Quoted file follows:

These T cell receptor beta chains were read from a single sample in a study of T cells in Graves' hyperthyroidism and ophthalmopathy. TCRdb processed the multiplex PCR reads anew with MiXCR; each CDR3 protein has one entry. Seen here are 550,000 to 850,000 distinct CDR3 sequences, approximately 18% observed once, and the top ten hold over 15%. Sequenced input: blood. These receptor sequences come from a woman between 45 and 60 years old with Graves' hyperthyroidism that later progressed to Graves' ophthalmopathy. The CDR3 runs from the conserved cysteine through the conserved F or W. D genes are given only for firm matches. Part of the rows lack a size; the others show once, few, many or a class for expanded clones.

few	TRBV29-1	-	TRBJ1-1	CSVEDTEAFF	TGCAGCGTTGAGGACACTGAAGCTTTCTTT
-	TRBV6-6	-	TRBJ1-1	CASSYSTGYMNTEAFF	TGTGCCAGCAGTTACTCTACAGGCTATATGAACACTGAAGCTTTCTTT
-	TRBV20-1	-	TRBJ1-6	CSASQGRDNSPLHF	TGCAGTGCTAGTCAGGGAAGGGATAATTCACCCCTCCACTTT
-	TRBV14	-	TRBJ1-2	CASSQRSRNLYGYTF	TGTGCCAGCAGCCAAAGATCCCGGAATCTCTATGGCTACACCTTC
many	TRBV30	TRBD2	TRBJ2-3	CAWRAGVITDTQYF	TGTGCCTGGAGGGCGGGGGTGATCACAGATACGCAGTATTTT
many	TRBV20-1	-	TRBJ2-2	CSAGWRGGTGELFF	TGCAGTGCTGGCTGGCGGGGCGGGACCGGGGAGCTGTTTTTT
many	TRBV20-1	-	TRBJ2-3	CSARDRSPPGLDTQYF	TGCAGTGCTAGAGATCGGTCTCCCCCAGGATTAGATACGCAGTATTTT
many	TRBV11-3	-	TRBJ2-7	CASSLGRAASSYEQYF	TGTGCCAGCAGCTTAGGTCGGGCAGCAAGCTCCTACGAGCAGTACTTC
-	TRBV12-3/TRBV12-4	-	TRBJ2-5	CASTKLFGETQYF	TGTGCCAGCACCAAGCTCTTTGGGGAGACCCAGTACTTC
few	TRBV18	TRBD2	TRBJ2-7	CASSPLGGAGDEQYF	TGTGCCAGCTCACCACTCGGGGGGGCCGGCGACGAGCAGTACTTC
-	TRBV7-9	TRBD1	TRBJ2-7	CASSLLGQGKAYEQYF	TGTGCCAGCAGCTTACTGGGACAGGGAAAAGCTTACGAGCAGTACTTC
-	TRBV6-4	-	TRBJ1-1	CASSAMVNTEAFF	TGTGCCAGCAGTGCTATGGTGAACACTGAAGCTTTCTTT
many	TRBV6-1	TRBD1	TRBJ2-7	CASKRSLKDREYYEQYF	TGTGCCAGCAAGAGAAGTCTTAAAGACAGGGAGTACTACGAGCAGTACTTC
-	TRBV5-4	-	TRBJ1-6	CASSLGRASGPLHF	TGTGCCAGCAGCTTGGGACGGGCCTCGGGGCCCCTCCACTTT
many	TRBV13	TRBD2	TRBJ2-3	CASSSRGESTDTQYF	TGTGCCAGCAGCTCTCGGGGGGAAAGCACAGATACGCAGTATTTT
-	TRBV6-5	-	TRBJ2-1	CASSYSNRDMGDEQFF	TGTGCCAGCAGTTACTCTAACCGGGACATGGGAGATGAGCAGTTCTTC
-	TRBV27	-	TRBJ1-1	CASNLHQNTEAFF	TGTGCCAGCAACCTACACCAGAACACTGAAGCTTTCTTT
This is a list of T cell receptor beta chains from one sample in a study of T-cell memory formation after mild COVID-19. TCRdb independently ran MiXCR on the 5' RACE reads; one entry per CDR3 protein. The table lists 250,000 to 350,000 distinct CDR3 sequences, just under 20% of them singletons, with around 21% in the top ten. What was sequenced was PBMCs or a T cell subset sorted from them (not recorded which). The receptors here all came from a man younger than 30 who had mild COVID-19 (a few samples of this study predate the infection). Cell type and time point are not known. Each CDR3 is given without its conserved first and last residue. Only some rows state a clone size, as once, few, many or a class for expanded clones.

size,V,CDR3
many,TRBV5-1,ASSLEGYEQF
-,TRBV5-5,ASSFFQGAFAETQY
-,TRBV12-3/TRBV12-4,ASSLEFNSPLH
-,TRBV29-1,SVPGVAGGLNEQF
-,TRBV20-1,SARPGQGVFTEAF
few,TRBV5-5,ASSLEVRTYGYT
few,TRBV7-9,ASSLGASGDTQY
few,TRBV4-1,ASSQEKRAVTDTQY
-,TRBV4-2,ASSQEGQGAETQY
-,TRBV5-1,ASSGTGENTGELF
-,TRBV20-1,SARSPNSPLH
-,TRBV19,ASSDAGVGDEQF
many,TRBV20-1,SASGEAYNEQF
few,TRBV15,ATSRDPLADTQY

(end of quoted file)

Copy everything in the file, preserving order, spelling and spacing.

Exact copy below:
These T cell receptor beta chains were read from a single sample in a study of T cells in Graves' hyperthyroidism and ophthalmopathy. TCRdb processed the multiplex PCR reads anew with MiXCR; each CDR3 protein has one entry. Seen here are 550,000 to 850,000 distinct CDR3 sequences, approximately 18% observed once, and the top ten hold over 15%. Sequenced input: blood. These receptor sequences come from a woman between 45 and 60 years old with Graves' hyperthyroidism that later progressed to Graves' ophthalmopathy. The CDR3 runs from the conserved cysteine through the conserved F or W. D genes are given only for firm matches. Part of the rows lack a size; the others show once, few, many or a class for expanded clones.

few	TRBV29-1	-	TRBJ1-1	CSVEDTEAFF	TGCAGCGTTGAGGACACTGAAGCTTTCTTT
-	TRBV6-6	-	TRBJ1-1	CASSYSTGYMNTEAFF	TGTGCCAGCAGTTACTCTACAGGCTATATGAACACTGAAGCTTTCTTT
-	TRBV20-1	-	TRBJ1-6	CSASQGRDNSPLHF	TGCAGTGCTAGTCAGGGAAGGGATAATTCACCCCTCCACTTT
-	TRBV14	-	TRBJ1-2	CASSQRSRNLYGYTF	TGTGCCAGCAGCCAAAGATCCCGGAATCTCTATGGCTACACCTTC
many	TRBV30	TRBD2	TRBJ2-3	CAWRAGVITDTQYF	TGTGCCTGGAGGGCGGGGGTGATCACAGATACGCAGTATTTT
many	TRBV20-1	-	TRBJ2-2	CSAGWRGGTGELFF	TGCAGTGCTGGCTGGCGGGGCGGGACCGGGGAGCTGTTTTTT
many	TRBV20-1	-	TRBJ2-3	CSARDRSPPGLDTQYF	TGCAGTGCTAGAGATCGGTCTCCCCCAGGATTAGATACGCAGTATTTT
many	TRBV11-3	-	TRBJ2-7	CASSLGRAASSYEQYF	TGTGCCAGCAGCTTAGGTCGGGCAGCAAGCTCCTACGAGCAGTACTTC
-	TRBV12-3/TRBV12-4	-	TRBJ2-5	CASTKLFGETQYF	TGTGCCAGCACCAAGCTCTTTGGGGAGACCCAGTACTTC
few	TRBV18	TRBD2	TRBJ2-7	CASSPLGGAGDEQYF	TGTGCCAGCTCACCACTCGGGGGGGCCGGCGACGAGCAGTACTTC
-	TRBV7-9	TRBD1	TRBJ2-7	CASSLLGQGKAYEQYF	TGTGCCAGCAGCTTACTGGGACAGGGAAAAGCTTACGAGCAGTACTTC
-	TRBV6-4	-	TRBJ1-1	CASSAMVNTEAFF	TGTGCCAGCAGTGCTATGGTGAACACTGAAGCTTTCTTT
many	TRBV6-1	TRBD1	TRBJ2-7	CASKRSLKDREYYEQYF	TGTGCCAGCAAGAGAAGTCTTAAAGACAGGGAGTACTACGAGCAGTACTTC
-	TRBV5-4	-	TRBJ1-6	CASSLGRASGPLHF	TGTGCCAGCAGCTTGGGACGGGCCTCGGGGCCCCTCCACTTT
many	TRBV13	TRBD2	TRBJ2-3	CASSSRGESTDTQYF	TGTGCCAGCAGCTCTCGGGGGGAAAGCACAGATACGCAGTATTTT
-	TRBV6-5	-	TRBJ2-1	CASSYSNRDMGDEQFF	TGTGCCAGCAGTTACTCTAACCGGGACATGGGAGATGAGCAGTTCTTC
-	TRBV27	-	TRBJ1-1	CASNLHQNTEAFF	TGTGCCAGCAACCTACACCAGAACACTGAAGCTTTCTTT
This is a list of T cell receptor beta chains from one sample in a study of T-cell memory formation after mild COVID-19. TCRdb independently ran MiXCR on the 5' RACE reads; one entry per CDR3 protein. The table lists 250,000 to 350,000 distinct CDR3 sequences, just under 20% of them singletons, with around 21% in the top ten. What was sequenced was PBMCs or a T cell subset sorted from them (not recorded which). The receptors here all came from a man younger than 30 who had mild COVID-19 (a few samples of this study predate the infection). Cell type and time point are not known. Each CDR3 is given without its conserved first and last residue. Only some rows state a clone size, as once, few, many or a class for expanded clones.

size,V,CDR3
many,TRBV5-1,ASSLEGYEQF
-,TRBV5-5,ASSFFQGAFAETQY
-,TRBV12-3/TRBV12-4,ASSLEFNSPLH
-,TRBV29-1,SVPGVAGGLNEQF
-,TRBV20-1,SARPGQGVFTEAF
few,TRBV5-5,ASSLEVRTYGYT
few,TRBV7-9,ASSLGASGDTQY
few,TRBV4-1,ASSQEKRAVTDTQY
-,TRBV4-2,ASSQEGQGAETQY
-,TRBV5-1,ASSGTGENTGELF
-,TRBV20-1,SARSPNSPLH
-,TRBV19,ASSDAGVGDEQF
many,TRBV20-1,SASGEAYNEQF
few,TRBV15,ATSRDPLADTQY